Caitlin: Who says I did? (Laughs). I eventually came to terms with it. I had a lot of good people in my life who helped me recognize the roots of my anger and understand what was really upsetting me. Therapy helped too. So did the love and support of my husband Jason and my extended family. As I grew older I realized my grandparents, aunts and uncles were upset too, that their son, daughter, brother or sister was mentally ill. I saw how they coped and adapted and learned from their examples.

TM:You've come a long way since your childhood and learned a lot about schizophrenia, which as you point out, tends to run in families. Even though you know that the chances of developing the disease yourself is very slim because you're in your 30s, you are still afraid. Why?

Caitlin: I think there are just some fears you can't recover from, or at least I can't. From my support group I've learned that a lot of other people who have schizophrenic parents share my fear. I think it's because children learn so much about the world and how to behave from their parents. When one or both of your parents is mentally ill, that's what you see at home. Even though I know that I'm past the age when schizophrenia tends to develop, it's a fear I just can't shake. Especially since I have children. I would hate for them to have to grow up with a schizophrenic mother. And I'm worried, since the disease has a hereditary component, that one or both of my kids may end up with it. That worry, I think, helps reinforce my own fears about getting sick myself.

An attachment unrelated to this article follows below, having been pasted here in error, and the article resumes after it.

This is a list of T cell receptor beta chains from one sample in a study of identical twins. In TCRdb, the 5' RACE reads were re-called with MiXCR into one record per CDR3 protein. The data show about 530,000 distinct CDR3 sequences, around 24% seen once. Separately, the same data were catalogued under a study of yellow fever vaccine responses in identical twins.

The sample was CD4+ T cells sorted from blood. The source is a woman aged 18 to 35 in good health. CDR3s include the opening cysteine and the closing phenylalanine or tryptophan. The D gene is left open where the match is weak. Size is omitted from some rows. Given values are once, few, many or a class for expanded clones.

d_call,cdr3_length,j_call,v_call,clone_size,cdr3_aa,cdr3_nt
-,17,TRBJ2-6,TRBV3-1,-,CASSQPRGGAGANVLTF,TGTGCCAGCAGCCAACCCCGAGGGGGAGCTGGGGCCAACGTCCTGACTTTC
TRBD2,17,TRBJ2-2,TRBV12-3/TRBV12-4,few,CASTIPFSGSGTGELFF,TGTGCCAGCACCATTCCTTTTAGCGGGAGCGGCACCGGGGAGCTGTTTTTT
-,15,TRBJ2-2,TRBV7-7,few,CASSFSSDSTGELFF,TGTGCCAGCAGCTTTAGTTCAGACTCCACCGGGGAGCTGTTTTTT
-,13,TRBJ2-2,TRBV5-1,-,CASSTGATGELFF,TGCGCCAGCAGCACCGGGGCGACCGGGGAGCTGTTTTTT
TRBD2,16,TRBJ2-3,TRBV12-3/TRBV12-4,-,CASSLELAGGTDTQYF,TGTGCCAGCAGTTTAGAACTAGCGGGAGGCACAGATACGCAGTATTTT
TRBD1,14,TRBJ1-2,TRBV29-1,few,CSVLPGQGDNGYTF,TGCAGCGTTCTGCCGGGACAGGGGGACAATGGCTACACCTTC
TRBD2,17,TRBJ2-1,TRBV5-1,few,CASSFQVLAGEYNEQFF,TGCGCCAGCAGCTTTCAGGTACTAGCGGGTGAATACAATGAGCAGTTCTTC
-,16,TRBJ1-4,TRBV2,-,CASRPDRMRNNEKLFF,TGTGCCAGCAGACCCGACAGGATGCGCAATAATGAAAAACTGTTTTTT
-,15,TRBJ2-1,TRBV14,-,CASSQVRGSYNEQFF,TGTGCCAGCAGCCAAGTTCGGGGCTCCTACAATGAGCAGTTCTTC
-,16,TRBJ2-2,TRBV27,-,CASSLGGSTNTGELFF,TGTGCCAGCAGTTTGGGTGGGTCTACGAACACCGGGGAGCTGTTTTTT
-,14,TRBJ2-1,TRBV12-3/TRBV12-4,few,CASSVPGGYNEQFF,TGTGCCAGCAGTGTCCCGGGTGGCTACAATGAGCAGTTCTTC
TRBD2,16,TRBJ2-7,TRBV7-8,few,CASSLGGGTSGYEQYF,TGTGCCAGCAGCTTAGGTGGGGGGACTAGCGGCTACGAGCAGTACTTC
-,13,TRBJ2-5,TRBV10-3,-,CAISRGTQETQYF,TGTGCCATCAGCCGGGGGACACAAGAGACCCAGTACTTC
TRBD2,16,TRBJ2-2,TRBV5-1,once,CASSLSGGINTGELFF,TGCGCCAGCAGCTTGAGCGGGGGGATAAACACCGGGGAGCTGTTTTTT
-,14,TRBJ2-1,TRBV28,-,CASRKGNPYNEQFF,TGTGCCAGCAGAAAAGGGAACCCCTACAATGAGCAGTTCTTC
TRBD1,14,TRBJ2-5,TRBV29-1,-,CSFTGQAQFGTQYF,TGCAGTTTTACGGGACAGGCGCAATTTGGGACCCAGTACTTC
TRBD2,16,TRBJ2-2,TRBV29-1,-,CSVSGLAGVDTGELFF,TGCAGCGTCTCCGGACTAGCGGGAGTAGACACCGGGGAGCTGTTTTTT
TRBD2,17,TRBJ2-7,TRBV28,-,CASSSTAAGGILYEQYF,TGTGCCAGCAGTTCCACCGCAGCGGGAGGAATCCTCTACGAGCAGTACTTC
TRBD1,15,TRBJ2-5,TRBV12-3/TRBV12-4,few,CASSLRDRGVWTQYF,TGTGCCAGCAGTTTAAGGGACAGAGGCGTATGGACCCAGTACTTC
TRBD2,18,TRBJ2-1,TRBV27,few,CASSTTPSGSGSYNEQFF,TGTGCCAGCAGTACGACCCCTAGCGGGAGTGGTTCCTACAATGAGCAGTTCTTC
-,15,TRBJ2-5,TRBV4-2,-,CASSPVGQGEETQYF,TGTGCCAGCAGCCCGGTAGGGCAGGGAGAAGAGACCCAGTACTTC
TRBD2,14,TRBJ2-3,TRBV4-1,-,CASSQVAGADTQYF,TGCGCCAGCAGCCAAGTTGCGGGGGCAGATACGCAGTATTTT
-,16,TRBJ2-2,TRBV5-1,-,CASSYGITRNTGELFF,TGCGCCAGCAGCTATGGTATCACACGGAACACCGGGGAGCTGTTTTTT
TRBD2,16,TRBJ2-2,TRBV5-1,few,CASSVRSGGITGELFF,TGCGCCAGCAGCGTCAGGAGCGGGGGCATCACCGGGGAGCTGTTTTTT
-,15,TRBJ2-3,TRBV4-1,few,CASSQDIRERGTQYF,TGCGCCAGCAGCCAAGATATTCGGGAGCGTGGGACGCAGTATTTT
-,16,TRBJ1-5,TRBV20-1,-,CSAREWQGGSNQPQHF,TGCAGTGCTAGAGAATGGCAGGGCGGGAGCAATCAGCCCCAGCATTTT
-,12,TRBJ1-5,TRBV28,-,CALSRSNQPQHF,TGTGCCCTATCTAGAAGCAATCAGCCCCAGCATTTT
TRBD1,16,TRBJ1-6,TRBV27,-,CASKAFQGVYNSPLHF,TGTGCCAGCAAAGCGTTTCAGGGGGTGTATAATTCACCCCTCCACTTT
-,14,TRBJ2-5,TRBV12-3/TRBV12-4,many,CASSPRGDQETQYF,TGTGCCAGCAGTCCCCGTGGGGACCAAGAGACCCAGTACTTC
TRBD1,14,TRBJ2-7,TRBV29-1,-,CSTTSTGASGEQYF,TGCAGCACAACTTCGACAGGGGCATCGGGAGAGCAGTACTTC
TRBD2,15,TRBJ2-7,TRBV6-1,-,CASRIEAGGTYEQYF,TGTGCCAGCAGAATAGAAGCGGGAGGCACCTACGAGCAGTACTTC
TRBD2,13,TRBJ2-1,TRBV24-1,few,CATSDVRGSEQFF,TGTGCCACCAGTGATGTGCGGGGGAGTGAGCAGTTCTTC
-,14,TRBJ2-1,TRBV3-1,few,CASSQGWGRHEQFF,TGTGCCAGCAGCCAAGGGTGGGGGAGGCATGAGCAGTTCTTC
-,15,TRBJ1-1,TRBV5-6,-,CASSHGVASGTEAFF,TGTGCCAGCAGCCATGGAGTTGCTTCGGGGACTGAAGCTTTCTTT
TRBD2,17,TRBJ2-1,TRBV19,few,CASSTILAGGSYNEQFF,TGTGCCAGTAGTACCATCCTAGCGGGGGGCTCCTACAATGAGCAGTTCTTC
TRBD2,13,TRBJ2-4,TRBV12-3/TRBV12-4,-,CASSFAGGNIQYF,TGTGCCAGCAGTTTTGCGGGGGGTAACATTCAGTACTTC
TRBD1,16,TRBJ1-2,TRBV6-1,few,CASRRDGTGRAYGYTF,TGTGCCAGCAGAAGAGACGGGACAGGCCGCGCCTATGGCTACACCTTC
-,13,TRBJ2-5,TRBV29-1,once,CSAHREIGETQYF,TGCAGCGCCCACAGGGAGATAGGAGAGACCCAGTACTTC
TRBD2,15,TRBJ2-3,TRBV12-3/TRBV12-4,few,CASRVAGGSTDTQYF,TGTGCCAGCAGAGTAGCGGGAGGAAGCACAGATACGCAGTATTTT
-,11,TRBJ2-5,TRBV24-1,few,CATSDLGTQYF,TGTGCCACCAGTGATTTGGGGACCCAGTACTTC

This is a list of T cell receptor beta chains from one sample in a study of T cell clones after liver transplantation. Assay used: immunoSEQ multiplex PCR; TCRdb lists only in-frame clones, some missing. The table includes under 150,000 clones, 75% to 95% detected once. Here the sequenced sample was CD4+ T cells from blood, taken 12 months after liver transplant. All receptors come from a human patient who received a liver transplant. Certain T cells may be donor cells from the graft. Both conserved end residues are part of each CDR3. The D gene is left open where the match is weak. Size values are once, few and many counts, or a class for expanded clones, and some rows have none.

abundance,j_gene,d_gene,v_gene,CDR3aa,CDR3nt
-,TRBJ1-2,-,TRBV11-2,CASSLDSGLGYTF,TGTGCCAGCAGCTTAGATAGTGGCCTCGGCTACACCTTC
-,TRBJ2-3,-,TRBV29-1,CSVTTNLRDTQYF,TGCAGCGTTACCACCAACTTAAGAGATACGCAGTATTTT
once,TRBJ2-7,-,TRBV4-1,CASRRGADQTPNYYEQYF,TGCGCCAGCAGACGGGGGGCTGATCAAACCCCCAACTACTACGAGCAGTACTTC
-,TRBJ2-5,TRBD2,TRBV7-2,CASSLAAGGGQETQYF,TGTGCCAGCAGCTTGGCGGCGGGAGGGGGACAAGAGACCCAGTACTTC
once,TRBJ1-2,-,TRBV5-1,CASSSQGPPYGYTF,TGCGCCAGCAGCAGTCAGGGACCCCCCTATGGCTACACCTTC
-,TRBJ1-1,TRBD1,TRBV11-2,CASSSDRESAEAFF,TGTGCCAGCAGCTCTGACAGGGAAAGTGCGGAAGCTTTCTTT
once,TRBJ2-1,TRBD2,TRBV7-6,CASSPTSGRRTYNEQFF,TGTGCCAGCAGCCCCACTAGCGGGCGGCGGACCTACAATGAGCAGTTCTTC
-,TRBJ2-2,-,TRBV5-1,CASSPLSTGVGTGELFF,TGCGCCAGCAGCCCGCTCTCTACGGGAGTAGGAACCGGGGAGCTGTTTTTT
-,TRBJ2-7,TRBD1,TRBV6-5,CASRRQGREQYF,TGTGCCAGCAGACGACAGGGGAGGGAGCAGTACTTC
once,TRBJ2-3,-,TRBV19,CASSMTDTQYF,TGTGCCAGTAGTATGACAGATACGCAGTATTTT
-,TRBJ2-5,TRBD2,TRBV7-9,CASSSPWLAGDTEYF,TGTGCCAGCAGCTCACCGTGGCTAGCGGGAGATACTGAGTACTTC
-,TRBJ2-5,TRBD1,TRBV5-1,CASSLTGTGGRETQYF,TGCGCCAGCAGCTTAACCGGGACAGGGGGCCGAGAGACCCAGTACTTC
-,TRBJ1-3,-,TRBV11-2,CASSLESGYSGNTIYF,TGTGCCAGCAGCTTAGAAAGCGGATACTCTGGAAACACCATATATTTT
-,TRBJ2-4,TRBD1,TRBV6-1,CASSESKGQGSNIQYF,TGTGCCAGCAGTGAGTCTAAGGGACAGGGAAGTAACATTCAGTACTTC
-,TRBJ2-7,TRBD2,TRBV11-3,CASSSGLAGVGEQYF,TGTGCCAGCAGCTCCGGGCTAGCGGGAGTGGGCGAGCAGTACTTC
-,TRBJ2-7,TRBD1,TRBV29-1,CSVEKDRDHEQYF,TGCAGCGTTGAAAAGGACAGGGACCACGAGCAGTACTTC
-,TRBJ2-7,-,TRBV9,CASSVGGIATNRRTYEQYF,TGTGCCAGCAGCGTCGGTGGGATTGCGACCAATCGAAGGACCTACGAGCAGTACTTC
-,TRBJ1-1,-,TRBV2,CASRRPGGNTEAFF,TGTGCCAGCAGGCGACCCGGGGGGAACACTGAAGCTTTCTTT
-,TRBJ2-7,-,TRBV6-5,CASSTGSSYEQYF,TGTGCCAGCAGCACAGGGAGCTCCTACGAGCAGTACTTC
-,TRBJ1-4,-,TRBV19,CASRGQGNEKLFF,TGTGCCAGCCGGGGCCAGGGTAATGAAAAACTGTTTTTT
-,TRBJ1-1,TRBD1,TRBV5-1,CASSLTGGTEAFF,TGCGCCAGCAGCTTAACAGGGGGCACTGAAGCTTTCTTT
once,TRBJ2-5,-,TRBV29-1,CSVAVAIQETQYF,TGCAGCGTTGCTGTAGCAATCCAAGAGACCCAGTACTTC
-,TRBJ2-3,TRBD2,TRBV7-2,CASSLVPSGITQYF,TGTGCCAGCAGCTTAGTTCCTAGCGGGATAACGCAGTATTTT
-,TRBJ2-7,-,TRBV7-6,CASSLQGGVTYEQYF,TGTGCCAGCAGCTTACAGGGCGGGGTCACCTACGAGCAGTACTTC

TM: Now that your story is out, what's next for you? Are you going to be a spokeswoman for families of schizophrenics.

Caitlin: I don't know. I'm not comfortable being in the limelight, but I'm not going to turn my back on anyone who needs my help. I'm glad to share my story with people who are in the same situation. I hope my story helps validate their experiences. I also hope they take advantage of the help that is out there, like support groups and organizations like the National Alliance on Mentally Illness, which is also known as NAMI, that can assist them. There are local NAMI chapters all across the country. People can find one near them, and learn a lot about the resources available for families by going to www.nami.org.

Terri Morgan is a freelance journalist from Soquel, California. She is the author or co-author of eight books, including many for young adults. Playing the Genetic Lottery is her first novel. When not working, she enjoys surfing, romping with her dog, and shooting the bb gun her husband bought her for her 50th birthday. She can be found on the web at http://terrimorgan.net. (Where you can also read excerpts from her novel.)

As always, find interviews, writing samples, videos, contests and more on my website.


Tuesday, February 7, 2012

The Searcher and The Sentinel Chapter 11

J. R. Greer -The Sentinel
J. R Wagner -The Searcher

For more information about The Searcher and the Sentinel, The Never Chronicles, videos, writing contests and so much more, visit my website.

The worst episode of Lost...ever

I need to preface this by saying I'm a HUGE lost fan.  I have a lost tattoo -that's how big of a Lost fan I am....big.